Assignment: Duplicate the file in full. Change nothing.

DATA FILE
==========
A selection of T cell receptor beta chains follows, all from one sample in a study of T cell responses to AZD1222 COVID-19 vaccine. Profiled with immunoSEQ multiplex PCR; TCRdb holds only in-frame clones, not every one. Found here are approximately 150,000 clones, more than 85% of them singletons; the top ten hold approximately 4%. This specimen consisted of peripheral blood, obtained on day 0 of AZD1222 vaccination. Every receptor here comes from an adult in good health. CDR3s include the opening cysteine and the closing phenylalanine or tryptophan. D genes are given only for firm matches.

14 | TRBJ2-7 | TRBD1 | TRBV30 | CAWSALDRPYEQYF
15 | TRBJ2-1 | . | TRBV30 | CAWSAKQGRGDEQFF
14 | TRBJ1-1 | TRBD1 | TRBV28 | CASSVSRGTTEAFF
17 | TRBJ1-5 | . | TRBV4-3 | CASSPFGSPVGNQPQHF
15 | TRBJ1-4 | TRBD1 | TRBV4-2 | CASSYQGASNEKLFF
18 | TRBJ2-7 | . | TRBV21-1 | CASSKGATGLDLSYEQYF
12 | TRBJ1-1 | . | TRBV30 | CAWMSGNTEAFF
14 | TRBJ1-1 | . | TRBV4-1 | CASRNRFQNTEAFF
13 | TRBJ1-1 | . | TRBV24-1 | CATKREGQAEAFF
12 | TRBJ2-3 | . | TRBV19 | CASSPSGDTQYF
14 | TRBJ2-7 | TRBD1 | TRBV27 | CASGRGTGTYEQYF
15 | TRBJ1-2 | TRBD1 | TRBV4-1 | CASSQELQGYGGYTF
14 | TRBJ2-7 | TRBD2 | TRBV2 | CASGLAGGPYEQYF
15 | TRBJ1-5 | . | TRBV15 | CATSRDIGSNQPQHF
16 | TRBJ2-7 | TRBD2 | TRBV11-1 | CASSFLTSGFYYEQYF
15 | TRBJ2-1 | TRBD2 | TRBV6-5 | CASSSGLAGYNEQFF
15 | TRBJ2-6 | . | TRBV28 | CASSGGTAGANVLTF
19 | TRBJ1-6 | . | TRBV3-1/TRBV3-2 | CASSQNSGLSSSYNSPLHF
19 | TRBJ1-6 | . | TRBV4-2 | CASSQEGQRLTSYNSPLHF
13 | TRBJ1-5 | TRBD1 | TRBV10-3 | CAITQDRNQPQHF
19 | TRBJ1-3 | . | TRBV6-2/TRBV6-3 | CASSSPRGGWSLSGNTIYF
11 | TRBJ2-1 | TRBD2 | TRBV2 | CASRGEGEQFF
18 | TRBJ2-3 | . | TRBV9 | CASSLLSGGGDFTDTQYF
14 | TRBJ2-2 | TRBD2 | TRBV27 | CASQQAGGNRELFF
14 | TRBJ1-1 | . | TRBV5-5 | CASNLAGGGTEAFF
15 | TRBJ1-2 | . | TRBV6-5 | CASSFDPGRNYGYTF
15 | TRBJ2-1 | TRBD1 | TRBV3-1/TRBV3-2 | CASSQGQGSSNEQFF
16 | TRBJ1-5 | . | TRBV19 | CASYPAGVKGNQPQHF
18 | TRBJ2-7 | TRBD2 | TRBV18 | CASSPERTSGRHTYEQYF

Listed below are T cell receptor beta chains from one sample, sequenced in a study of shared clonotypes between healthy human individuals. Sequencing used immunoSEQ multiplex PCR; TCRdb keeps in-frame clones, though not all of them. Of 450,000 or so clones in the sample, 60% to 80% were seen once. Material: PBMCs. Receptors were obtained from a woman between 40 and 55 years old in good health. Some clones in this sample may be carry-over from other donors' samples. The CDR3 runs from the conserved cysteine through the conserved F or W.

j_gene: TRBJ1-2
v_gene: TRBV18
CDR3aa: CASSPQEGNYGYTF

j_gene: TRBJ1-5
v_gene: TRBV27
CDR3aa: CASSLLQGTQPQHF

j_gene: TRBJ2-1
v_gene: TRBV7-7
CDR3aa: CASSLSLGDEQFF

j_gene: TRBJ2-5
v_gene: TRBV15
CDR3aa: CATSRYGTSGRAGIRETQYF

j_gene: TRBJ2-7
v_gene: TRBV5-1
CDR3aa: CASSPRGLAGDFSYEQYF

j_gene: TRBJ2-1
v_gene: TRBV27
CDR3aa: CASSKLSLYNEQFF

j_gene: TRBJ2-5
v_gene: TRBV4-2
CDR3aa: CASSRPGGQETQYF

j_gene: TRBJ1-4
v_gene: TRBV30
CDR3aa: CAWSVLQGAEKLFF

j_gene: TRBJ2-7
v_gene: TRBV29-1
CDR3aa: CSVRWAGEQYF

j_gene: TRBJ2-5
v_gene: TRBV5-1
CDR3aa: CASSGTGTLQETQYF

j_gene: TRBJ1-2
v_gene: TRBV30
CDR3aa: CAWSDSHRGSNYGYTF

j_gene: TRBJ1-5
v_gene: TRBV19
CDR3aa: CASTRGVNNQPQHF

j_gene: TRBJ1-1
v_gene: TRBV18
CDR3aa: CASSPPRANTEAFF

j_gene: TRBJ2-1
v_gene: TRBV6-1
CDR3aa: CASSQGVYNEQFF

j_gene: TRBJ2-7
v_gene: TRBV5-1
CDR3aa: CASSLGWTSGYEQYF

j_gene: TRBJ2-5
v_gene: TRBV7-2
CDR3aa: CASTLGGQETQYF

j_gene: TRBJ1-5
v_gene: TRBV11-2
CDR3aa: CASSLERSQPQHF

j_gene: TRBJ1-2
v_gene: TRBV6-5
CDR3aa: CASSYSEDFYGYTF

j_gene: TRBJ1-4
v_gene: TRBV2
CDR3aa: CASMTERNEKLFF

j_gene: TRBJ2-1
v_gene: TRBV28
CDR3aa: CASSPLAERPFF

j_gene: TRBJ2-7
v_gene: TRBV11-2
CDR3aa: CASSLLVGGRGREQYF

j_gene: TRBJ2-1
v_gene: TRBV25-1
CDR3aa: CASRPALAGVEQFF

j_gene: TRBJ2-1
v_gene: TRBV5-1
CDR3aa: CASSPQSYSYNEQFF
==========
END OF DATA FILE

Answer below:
A selection of T cell receptor beta chains follows, all from one sample in a study of T cell responses to AZD1222 COVID-19 vaccine. Profiled with immunoSEQ multiplex PCR; TCRdb holds only in-frame clones, not every one. Found here are approximately 150,000 clones, more than 85% of them singletons; the top ten hold approximately 4%. This specimen consisted of peripheral blood, obtained on day 0 of AZD1222 vaccination. Every receptor here comes from an adult in good health. CDR3s include the opening cysteine and the closing phenylalanine or tryptophan. D genes are given only for firm matches.

14 | TRBJ2-7 | TRBD1 | TRBV30 | CAWSALDRPYEQYF
15 | TRBJ2-1 | . | TRBV30 | CAWSAKQGRGDEQFF
14 | TRBJ1-1 | TRBD1 | TRBV28 | CASSVSRGTTEAFF
17 | TRBJ1-5 | . | TRBV4-3 | CASSPFGSPVGNQPQHF
15 | TRBJ1-4 | TRBD1 | TRBV4-2 | CASSYQGASNEKLFF
18 | TRBJ2-7 | . | TRBV21-1 | CASSKGATGLDLSYEQYF
12 | TRBJ1-1 | . | TRBV30 | CAWMSGNTEAFF
14 | TRBJ1-1 | . | TRBV4-1 | CASRNRFQNTEAFF
13 | TRBJ1-1 | . | TRBV24-1 | CATKREGQAEAFF
12 | TRBJ2-3 | . | TRBV19 | CASSPSGDTQYF
14 | TRBJ2-7 | TRBD1 | TRBV27 | CASGRGTGTYEQYF
15 | TRBJ1-2 | TRBD1 | TRBV4-1 | CASSQELQGYGGYTF
14 | TRBJ2-7 | TRBD2 | TRBV2 | CASGLAGGPYEQYF
15 | TRBJ1-5 | . | TRBV15 | CATSRDIGSNQPQHF
16 | TRBJ2-7 | TRBD2 | TRBV11-1 | CASSFLTSGFYYEQYF
15 | TRBJ2-1 | TRBD2 | TRBV6-5 | CASSSGLAGYNEQFF
15 | TRBJ2-6 | . | TRBV28 | CASSGGTAGANVLTF
19 | TRBJ1-6 | . | TRBV3-1/TRBV3-2 | CASSQNSGLSSSYNSPLHF
19 | TRBJ1-6 | . | TRBV4-2 | CASSQEGQRLTSYNSPLHF
13 | TRBJ1-5 | TRBD1 | TRBV10-3 | CAITQDRNQPQHF
19 | TRBJ1-3 | . | TRBV6-2/TRBV6-3 | CASSSPRGGWSLSGNTIYF
11 | TRBJ2-1 | TRBD2 | TRBV2 | CASRGEGEQFF
18 | TRBJ2-3 | . | TRBV9 | CASSLLSGGGDFTDTQYF
14 | TRBJ2-2 | TRBD2 | TRBV27 | CASQQAGGNRELFF
14 | TRBJ1-1 | . | TRBV5-5 | CASNLAGGGTEAFF
15 | TRBJ1-2 | . | TRBV6-5 | CASSFDPGRNYGYTF
15 | TRBJ2-1 | TRBD1 | TRBV3-1/TRBV3-2 | CASSQGQGSSNEQFF
16 | TRBJ1-5 | . | TRBV19 | CASYPAGVKGNQPQHF
18 | TRBJ2-7 | TRBD2 | TRBV18 | CASSPERTSGRHTYEQYF

Listed below are T cell receptor beta chains from one sample, sequenced in a study of shared clonotypes between healthy human individuals. Sequencing used immunoSEQ multiplex PCR; TCRdb keeps in-frame clones, though not all of them. Of 450,000 or so clones in the sample, 60% to 80% were seen once. Material: PBMCs. Receptors were obtained from a woman between 40 and 55 years old in good health. Some clones in this sample may be carry-over from other donors' samples. The CDR3 runs from the conserved cysteine through the conserved F or W.

j_gene: TRBJ1-2
v_gene: TRBV18
CDR3aa: CASSPQEGNYGYTF

j_gene: TRBJ1-5
v_gene: TRBV27
CDR3aa: CASSLLQGTQPQHF

j_gene: TRBJ2-1
v_gene: TRBV7-7
CDR3aa: CASSLSLGDEQFF

j_gene: TRBJ2-5
v_gene: TRBV15
CDR3aa: CATSRYGTSGRAGIRETQYF

j_gene: TRBJ2-7
v_gene: TRBV5-1
CDR3aa: CASSPRGLAGDFSYEQYF

j_gene: TRBJ2-1
v_gene: TRBV27
CDR3aa: CASSKLSLYNEQFF

j_gene: TRBJ2-5
v_gene: TRBV4-2
CDR3aa: CASSRPGGQETQYF

j_gene: TRBJ1-4
v_gene: TRBV30
CDR3aa: CAWSVLQGAEKLFF

j_gene: TRBJ2-7
v_gene: TRBV29-1
CDR3aa: CSVRWAGEQYF

j_gene: TRBJ2-5
v_gene: TRBV5-1
CDR3aa: CASSGTGTLQETQYF

j_gene: TRBJ1-2
v_gene: TRBV30
CDR3aa: CAWSDSHRGSNYGYTF

j_gene: TRBJ1-5
v_gene: TRBV19
CDR3aa: CASTRGVNNQPQHF

j_gene: TRBJ1-1
v_gene: TRBV18
CDR3aa: CASSPPRANTEAFF

j_gene: TRBJ2-1
v_gene: TRBV6-1
CDR3aa: CASSQGVYNEQFF

j_gene: TRBJ2-7
v_gene: TRBV5-1
CDR3aa: CASSLGWTSGYEQYF

j_gene: TRBJ2-5
v_gene: TRBV7-2
CDR3aa: CASTLGGQETQYF

j_gene: TRBJ1-5
v_gene: TRBV11-2
CDR3aa: CASSLERSQPQHF

j_gene: TRBJ1-2
v_gene: TRBV6-5
CDR3aa: CASSYSEDFYGYTF

j_gene: TRBJ1-4
v_gene: TRBV2
CDR3aa: CASMTERNEKLFF

j_gene: TRBJ2-1
v_gene: TRBV28
CDR3aa: CASSPLAERPFF

j_gene: TRBJ2-7
v_gene: TRBV11-2
CDR3aa: CASSLLVGGRGREQYF

j_gene: TRBJ2-1
v_gene: TRBV25-1
CDR3aa: CASRPALAGVEQFF

j_gene: TRBJ2-1
v_gene: TRBV5-1
CDR3aa: CASSPQSYSYNEQFF